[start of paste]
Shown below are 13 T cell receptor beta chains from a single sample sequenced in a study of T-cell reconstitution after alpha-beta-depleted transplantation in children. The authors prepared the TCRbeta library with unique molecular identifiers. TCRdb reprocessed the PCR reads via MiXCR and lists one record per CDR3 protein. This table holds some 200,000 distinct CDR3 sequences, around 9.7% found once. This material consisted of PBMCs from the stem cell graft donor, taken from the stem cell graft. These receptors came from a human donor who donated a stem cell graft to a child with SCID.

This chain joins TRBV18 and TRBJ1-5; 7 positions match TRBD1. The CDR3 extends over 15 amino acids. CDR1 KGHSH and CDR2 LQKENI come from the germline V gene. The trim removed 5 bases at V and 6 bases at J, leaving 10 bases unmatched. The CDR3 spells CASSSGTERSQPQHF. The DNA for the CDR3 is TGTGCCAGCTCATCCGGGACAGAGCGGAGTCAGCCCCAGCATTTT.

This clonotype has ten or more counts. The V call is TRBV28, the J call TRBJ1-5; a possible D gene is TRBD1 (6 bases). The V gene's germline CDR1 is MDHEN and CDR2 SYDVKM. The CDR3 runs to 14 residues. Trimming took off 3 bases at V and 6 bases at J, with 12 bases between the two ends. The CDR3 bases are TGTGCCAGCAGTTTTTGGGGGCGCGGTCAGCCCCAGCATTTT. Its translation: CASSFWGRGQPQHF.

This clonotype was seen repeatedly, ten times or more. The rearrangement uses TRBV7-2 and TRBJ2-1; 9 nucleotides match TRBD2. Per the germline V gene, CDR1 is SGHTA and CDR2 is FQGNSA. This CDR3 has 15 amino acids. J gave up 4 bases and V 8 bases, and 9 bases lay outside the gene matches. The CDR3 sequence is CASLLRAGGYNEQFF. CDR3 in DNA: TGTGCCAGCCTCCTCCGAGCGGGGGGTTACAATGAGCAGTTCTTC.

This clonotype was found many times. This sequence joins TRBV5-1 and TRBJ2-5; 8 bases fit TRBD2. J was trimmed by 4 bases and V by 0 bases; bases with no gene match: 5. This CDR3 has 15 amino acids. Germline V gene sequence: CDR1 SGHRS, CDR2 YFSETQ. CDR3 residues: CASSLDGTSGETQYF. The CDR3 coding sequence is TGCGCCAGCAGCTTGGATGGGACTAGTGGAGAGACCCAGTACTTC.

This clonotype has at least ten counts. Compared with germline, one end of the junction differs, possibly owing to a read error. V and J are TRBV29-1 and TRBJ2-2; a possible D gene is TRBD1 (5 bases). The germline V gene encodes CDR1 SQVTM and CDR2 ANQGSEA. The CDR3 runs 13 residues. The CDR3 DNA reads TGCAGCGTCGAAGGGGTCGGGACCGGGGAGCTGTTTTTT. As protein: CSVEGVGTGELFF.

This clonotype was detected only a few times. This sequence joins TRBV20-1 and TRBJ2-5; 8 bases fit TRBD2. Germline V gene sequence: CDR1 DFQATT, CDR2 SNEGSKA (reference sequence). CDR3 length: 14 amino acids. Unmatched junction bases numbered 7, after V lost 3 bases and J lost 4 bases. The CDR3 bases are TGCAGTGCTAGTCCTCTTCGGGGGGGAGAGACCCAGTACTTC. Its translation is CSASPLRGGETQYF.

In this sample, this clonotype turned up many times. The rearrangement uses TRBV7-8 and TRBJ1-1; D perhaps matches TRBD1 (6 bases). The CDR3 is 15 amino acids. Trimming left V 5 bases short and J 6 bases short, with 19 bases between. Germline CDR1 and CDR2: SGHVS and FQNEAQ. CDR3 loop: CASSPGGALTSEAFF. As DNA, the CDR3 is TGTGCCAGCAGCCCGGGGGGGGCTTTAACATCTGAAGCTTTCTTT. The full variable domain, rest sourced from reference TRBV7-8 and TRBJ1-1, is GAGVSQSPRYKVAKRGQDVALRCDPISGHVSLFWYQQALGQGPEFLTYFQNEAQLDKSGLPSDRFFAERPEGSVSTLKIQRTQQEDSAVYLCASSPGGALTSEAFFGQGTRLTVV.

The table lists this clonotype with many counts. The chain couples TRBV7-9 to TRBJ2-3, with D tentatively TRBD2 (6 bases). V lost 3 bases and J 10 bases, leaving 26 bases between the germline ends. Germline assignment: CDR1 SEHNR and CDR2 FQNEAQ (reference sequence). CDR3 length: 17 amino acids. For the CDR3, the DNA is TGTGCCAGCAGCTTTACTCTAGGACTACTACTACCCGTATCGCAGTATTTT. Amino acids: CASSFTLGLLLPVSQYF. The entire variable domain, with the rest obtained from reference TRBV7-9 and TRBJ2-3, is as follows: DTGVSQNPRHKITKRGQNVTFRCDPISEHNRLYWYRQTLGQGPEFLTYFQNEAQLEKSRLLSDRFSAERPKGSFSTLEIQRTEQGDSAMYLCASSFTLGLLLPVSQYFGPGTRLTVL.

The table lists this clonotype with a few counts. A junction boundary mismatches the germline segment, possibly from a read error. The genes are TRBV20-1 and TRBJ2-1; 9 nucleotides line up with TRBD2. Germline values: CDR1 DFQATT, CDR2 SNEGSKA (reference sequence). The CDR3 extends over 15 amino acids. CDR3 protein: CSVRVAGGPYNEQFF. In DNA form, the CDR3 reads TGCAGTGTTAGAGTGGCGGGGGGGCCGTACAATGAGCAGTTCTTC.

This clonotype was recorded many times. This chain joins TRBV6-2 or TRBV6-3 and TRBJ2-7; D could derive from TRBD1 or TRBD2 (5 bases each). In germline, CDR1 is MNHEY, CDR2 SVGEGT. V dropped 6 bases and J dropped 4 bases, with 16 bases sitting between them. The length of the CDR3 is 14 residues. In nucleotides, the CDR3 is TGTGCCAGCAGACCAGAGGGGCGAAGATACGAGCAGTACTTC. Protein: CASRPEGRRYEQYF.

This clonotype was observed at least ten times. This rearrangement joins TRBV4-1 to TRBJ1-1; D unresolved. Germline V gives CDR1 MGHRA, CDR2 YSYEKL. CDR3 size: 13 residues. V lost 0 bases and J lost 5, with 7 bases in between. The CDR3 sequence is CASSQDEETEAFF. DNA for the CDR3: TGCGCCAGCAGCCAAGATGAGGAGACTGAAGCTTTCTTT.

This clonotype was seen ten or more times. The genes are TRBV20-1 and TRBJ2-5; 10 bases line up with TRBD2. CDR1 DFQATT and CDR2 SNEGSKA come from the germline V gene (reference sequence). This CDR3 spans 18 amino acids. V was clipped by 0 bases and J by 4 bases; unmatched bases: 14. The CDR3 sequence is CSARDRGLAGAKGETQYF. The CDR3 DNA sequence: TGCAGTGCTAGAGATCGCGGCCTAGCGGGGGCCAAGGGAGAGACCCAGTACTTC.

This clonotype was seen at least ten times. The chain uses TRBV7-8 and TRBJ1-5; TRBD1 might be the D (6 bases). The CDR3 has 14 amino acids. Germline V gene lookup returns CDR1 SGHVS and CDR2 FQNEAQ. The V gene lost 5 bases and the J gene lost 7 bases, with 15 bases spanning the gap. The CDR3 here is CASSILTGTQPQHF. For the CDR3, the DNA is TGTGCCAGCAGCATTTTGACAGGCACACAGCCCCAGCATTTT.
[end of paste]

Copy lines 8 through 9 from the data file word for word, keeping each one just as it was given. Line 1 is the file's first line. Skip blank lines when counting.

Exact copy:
In this sample, this clonotype turned up many times. The rearrangement uses TRBV7-8 and TRBJ1-1; D perhaps matches TRBD1 (6 bases). The CDR3 is 15 amino acids. Trimming left V 5 bases short and J 6 bases short, with 19 bases between. Germline CDR1 and CDR2: SGHVS and FQNEAQ. CDR3 loop: CASSPGGALTSEAFF. As DNA, the CDR3 is TGTGCCAGCAGCCCGGGGGGGGCTTTAACATCTGAAGCTTTCTTT. The full variable domain, rest sourced from reference TRBV7-8 and TRBJ1-1, is GAGVSQSPRYKVAKRGQDVALRCDPISGHVSLFWYQQALGQGPEFLTYFQNEAQLDKSGLPSDRFFAERPEGSVSTLKIQRTQQEDSAVYLCASSPGGALTSEAFFGQGTRLTVV.

The table lists this clonotype with many counts. The chain couples TRBV7-9 to TRBJ2-3, with D tentatively TRBD2 (6 bases). V lost 3 bases and J 10 bases, leaving 26 bases between the germline ends. Germline assignment: CDR1 SEHNR and CDR2 FQNEAQ (reference sequence). CDR3 length: 17 amino acids. For the CDR3, the DNA is TGTGCCAGCAGCTTTACTCTAGGACTACTACTACCCGTATCGCAGTATTTT. Amino acids: CASSFTLGLLLPVSQYF. The entire variable domain, with the rest obtained from reference TRBV7-9 and TRBJ2-3, is as follows: DTGVSQNPRHKITKRGQNVTFRCDPISEHNRLYWYRQTLGQGPEFLTYFQNEAQLEKSRLLSDRFSAERPKGSFSTLEIQRTEQGDSAMYLCASSFTLGLLLPVSQYFGPGTRLTVL.